Southern's Linda Kilpatrick has won more games than any other girls basketball coach in Anne Arundel County history, and she's set to reach another major milestone in the coming days.

In her 38th season at the Harwood school, Kilpatrick is on the verge of her 500th career victory.

With a 499-378 career record, she already has the most wins among active girls basketball coaches in the Baltimore metro area. On the all-time list, Kilpatrick trails only Lin James, her good friend who retired last season after winning 608 games in 48 years at North Harford.

Kilpatrick, who could win No. 500 with a victory over Arundel at home on Friday, has coached the Bulldogs to five state championships and taken them to the state tournament 13 times.


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"I think the thing I'm proudest of is, in every decade that I've coached, we've gone to the final four," Kilpatrick said. "So, I'm the proudest of consistency. And you have to play the hand you're dealt. I'm not St. Mary's, I'm not any of the private schools where I can entice players to come here."

Southern senior Jordyn Brown says she would not trade her coach for any other.

"She really listens to us when we say something, and she'll take it under consideration and see what's best for us as a team. She's always there for us, and she'll go out of her way for us," Brown said. "It would be cool to be on the team that gets her 500th win. It would mean a lot, because she's done a lot for me."

Kilpatrick, 60, never strayed far from home. She was a student at Southern and although she sent resumes all over the county after she graduated from Maryland, her alma mater was the first to respond.

She made a life doing the only things she ever wanted to do — teach physical education and coach — while raising two children and surviving the years when many phys ed teaching positions were dropped.

When Kilpatrick was in high school, she was inspired by athletic director Tom Albright, who won 550 games coaching the Bulldogs boys basketball team.

Back then, Anne Arundel County didn't have girls interscholastic athletics. The girls competed in intramural-type events and round-robin tournaments against other county schools on Saturdays. Kilpatrick played basketball and every other sport she could.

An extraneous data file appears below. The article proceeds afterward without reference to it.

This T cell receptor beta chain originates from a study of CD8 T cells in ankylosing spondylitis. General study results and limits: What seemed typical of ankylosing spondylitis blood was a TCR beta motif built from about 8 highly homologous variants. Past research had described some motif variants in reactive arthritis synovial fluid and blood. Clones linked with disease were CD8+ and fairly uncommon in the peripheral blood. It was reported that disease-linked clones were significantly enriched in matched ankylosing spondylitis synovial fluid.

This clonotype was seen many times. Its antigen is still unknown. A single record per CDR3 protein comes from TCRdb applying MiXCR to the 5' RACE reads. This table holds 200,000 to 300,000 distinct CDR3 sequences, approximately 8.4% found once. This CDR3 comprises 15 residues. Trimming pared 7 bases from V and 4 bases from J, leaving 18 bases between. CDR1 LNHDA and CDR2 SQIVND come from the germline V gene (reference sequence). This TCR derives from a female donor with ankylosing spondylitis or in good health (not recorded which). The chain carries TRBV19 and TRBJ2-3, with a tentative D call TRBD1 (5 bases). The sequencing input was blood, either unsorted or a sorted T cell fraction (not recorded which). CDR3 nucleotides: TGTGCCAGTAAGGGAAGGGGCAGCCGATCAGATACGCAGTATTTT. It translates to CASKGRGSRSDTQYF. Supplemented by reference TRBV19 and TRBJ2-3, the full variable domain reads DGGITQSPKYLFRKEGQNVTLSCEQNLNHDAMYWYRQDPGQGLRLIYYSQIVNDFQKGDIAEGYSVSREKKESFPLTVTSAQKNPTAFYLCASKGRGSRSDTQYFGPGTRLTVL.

She went on to play at Anne Arundel Community College in a similar system, and then played basketball and competed in the shot put at Maryland. All of that came before Title IX was implemented, providing equal opportunity for women and girls to play sports.

Kilpatrick has coached some of Anne Arundel County's most successful programs, also winning three state titles in girls lacrosse. She is a member of the Anne Arundel County Sports Hall of Fame and the Anne Arundel Community College Hall of Fame.

She credits her ex-husband, Michael Kilpatrick, with helping her coach in the early years. His was the first invitation she sent for her induction into the county Hall of Fame four years ago, an event also attended by 11 of the 12 players on her first state title basketball team in 1979.

She had chances to move on to the college coaching ranks, but she never did because she had two young children.

"I was happy with what I was doing," she said.

Kilpatrick coaches only basketball now, and enjoys guiding this season's young team as it grows. The Bulldogs (7-10) will try to avenge an early-season, seven-point loss when they tip off Friday at 5 p.m. against Arundel, whose coach Lee Rogers is second on the area's list of active coaches with 470 wins.

"I kind of feel like if you stay around long enough, your numbers are going to go up," Kilpatrick said with a laugh. "And you just keep rolling with the numbers and see how it goes. I really don't think about it. It's no big deal. There's so many other things that mean so much more to me in basketball than the number of wins.

"I'm just glad I'm still here to get some more, and if I keep coaching, I'll stay ahead of some people, but if I don't, they're going to catch up just like with one of my great mentors, Pat Chance. She was a great coach, and I surpassed her winning record in Anne Arundel County, and when I stop, somebody's going to surpass mine."

Kilpatrick will be the fifth area girls basketball coach to hit a double-zero milestone this winter. Catonsville's Mike Mohler won his 400th game and Milford Mill's Detoiya McAliley won No. 200 earlier this week. Dunbar's Wardell Selby and Howard's Scott Robinson won his 300th earlier this season.